CTI Scientists Issue Darwin Day Statement

by William Storrar

To mark Darwin Day on February 12th, 2013, the resident scientists taking part in our current Inquiry on Evolution & Human Nature have issued a joint statement on the value of their dialogue with theology for their work on the evolutionary study of religion. Their statement has been posted on a leading website on evolution, This View of Life: Anything and Everything from an Evolutionary Perspective. Here are the opening paragraphs of their article, with a link to the full text:



Darwin Day: Evolving Perspectives on God

Rarely do scientists and theologians have the opportunity to work together over a sustained period of time. But sustained effort is essential if we are to move beyond re-runs of decades old points of disagreement. At CTI, we have been given precisely this opportunity, and though it has been hard we have begun to identify questions of mutual interest as well as some areas of consensus. The next task is to work out how to share the fruits of this enterprise beyond our own group. Darwin Day offered an ideal opportunity for our team of scientists to co-author a statement on the benefits of this sustained, cross-disciplinary dialogue. We have found that we are not just talking anymore, but our research is changing in novel and unexpected ways.


- Dominic Johnson, Senior Research Fellow, CTI Inquiry on Evolution & Human Nature
 

One of the greatest challenges of our time is reconciling the seemingly opposing worldviews of religion and science. The “science-religion” debate has, however, become one of animosity, misunderstanding and misrepresentation. Darwin Day, on February 12, offers an opportunity to move beyond polarized debate to a more constructive dialogue. Charles Darwin himself recognized that religiosity is part of human nature. More than 150 years after he published his theory of evolution, an explosion of research has begun to advance Darwin’s initial observations, in order to develop accounts of how not just humans, but religion, evolved.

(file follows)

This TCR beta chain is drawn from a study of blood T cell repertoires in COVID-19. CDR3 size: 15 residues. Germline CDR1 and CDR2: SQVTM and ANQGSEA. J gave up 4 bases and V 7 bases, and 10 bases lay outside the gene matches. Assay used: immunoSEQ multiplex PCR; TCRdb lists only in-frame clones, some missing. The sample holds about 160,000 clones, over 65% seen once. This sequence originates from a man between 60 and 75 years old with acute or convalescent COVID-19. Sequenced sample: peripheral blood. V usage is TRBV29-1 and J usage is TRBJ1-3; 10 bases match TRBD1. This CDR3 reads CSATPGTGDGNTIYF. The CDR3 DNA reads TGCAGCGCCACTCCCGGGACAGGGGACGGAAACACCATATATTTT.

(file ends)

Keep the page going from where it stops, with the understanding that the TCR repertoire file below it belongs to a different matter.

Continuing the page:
We are a group of evolutionary scientists who have contributed to this research. Yet as the evolutionary study of religion has taken off, we have come to believe that a dialogue with theology is increasingly necessary. We have joined a group of theologians on a year-long residential research project on evolution and human nature at the Center of Theological Inquiry in Princeton, NJ. This conversation moves beyond the stale discourse of New Atheists versus Creationists in order to generate hypotheses-based understandings of religion—one of the last great puzzles of evolutionary biology. Religion, even God, is no longer a taboo subject of study among evolutionary scientists, and evolutionary theory is becoming a part of the toolkit for modern theologians.


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